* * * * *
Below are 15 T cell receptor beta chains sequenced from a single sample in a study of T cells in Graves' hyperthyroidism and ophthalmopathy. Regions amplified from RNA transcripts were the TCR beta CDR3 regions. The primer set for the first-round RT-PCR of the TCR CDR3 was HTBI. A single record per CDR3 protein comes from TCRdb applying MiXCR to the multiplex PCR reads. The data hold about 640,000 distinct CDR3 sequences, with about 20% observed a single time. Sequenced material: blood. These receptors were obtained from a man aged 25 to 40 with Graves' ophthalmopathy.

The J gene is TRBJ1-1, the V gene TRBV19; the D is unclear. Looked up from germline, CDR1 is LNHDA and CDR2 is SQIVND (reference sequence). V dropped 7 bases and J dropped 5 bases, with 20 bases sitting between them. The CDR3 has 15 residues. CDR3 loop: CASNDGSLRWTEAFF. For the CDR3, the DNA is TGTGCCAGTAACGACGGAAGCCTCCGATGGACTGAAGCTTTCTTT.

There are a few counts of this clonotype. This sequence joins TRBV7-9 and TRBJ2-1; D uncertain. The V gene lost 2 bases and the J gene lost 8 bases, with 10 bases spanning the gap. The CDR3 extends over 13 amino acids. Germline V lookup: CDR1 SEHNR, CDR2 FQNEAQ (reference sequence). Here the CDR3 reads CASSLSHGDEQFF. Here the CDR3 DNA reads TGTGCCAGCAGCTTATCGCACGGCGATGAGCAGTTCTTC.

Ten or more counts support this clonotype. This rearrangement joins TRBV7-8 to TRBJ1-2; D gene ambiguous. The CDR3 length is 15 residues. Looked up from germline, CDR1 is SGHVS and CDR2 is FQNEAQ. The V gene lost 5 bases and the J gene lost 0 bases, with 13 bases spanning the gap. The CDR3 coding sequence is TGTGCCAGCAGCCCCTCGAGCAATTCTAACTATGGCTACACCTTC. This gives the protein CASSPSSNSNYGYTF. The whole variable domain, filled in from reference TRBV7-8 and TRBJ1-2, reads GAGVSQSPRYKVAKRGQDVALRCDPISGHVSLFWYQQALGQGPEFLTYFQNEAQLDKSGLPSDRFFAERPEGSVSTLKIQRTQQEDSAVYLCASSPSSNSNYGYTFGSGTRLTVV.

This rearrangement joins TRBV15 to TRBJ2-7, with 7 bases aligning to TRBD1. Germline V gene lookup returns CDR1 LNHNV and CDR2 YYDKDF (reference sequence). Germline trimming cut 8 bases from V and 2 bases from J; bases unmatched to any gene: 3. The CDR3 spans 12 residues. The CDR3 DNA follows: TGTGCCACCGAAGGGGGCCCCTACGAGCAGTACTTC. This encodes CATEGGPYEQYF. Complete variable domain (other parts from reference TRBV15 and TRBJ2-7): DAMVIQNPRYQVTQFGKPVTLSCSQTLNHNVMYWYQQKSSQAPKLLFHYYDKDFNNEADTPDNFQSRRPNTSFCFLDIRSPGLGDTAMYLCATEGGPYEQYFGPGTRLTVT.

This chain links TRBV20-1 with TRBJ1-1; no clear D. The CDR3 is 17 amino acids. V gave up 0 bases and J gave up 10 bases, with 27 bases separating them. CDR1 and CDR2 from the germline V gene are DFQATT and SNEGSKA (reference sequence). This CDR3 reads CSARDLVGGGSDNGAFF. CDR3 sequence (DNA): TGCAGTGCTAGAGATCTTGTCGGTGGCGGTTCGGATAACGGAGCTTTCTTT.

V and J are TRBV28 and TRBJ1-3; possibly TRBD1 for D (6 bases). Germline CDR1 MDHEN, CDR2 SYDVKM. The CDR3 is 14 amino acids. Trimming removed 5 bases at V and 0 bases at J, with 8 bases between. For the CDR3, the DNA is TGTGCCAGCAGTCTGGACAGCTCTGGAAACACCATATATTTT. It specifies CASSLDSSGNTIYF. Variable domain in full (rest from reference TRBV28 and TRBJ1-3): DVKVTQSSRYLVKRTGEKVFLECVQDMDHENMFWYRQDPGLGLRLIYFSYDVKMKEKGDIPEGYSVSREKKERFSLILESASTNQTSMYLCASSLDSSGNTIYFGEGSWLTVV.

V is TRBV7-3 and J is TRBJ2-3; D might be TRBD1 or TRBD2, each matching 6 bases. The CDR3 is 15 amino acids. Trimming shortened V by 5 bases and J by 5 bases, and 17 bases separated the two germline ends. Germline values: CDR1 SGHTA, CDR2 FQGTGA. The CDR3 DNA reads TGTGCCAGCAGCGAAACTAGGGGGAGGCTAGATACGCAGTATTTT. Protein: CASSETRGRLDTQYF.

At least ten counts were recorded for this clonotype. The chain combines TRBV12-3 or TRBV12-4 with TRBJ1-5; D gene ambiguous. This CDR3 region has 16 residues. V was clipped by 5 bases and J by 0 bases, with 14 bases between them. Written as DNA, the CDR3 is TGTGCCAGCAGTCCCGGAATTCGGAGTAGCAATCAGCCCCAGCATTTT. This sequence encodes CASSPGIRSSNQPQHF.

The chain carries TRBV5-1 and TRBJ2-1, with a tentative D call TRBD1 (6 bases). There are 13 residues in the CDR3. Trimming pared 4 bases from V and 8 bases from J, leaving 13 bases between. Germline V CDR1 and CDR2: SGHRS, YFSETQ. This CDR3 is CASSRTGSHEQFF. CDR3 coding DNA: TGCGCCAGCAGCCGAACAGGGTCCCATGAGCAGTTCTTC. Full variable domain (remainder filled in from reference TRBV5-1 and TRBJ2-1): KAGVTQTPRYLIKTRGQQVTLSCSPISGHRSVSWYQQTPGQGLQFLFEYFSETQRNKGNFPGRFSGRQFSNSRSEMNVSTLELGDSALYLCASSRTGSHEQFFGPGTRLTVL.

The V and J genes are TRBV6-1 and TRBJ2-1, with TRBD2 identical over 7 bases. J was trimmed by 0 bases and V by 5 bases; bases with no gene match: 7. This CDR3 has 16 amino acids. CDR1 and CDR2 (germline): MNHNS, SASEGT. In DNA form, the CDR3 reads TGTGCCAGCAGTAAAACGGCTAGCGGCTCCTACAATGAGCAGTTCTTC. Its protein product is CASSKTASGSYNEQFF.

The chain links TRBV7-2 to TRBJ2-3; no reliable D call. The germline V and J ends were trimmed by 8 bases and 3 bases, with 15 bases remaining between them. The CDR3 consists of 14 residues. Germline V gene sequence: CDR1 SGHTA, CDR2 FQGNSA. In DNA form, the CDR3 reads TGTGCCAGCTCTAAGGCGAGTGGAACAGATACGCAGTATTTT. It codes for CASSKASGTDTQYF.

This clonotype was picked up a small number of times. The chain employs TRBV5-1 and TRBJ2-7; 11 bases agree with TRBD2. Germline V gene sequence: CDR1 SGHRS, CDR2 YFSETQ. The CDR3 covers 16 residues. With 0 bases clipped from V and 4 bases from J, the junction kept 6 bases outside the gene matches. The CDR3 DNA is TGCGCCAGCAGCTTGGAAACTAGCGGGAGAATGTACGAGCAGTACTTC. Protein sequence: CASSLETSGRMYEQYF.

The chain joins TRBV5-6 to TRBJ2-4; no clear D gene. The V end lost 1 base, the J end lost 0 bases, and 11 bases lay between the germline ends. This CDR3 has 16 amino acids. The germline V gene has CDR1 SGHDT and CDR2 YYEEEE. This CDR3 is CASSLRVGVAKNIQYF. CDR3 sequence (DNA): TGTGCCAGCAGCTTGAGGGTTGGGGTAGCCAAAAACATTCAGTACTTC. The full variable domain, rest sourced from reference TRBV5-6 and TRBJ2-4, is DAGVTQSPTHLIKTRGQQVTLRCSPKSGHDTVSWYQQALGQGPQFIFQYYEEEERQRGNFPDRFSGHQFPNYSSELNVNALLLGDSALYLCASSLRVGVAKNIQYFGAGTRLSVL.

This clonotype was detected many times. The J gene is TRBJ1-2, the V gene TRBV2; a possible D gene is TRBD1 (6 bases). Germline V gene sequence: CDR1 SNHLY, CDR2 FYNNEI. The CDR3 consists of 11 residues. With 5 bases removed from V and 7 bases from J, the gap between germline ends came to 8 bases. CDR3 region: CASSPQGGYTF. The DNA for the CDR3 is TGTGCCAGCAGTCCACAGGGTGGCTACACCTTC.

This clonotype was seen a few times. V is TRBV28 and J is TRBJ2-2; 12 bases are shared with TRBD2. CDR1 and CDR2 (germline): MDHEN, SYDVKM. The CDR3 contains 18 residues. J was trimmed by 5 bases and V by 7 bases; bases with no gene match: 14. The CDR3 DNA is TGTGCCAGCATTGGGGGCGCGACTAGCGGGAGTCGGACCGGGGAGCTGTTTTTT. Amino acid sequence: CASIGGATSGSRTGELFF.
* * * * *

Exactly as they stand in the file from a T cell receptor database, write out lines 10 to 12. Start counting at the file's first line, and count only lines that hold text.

The chain carries TRBV5-1 and TRBJ2-1, with a tentative D call TRBD1 (6 bases). There are 13 residues in the CDR3. Trimming pared 4 bases from V and 8 bases from J, leaving 13 bases between. Germline V CDR1 and CDR2: SGHRS, YFSETQ. This CDR3 is CASSRTGSHEQFF. CDR3 coding DNA: TGCGCCAGCAGCCGAACAGGGTCCCATGAGCAGTTCTTC. Full variable domain (remainder filled in from reference TRBV5-1 and TRBJ2-1): KAGVTQTPRYLIKTRGQQVTLSCSPISGHRSVSWYQQTPGQGLQFLFEYFSETQRNKGNFPGRFSGRQFSNSRSEMNVSTLELGDSALYLCASSRTGSHEQFFGPGTRLTVL.

The V and J genes are TRBV6-1 and TRBJ2-1, with TRBD2 identical over 7 bases. J was trimmed by 0 bases and V by 5 bases; bases with no gene match: 7. This CDR3 has 16 amino acids. CDR1 and CDR2 (germline): MNHNS, SASEGT. In DNA form, the CDR3 reads TGTGCCAGCAGTAAAACGGCTAGCGGCTCCTACAATGAGCAGTTCTTC. Its protein product is CASSKTASGSYNEQFF.

The chain links TRBV7-2 to TRBJ2-3; no reliable D call. The germline V and J ends were trimmed by 8 bases and 3 bases, with 15 bases remaining between them. The CDR3 consists of 14 residues. Germline V gene sequence: CDR1 SGHTA, CDR2 FQGNSA. In DNA form, the CDR3 reads TGTGCCAGCTCTAAGGCGAGTGGAACAGATACGCAGTATTTT. It codes for CASSKASGTDTQYF.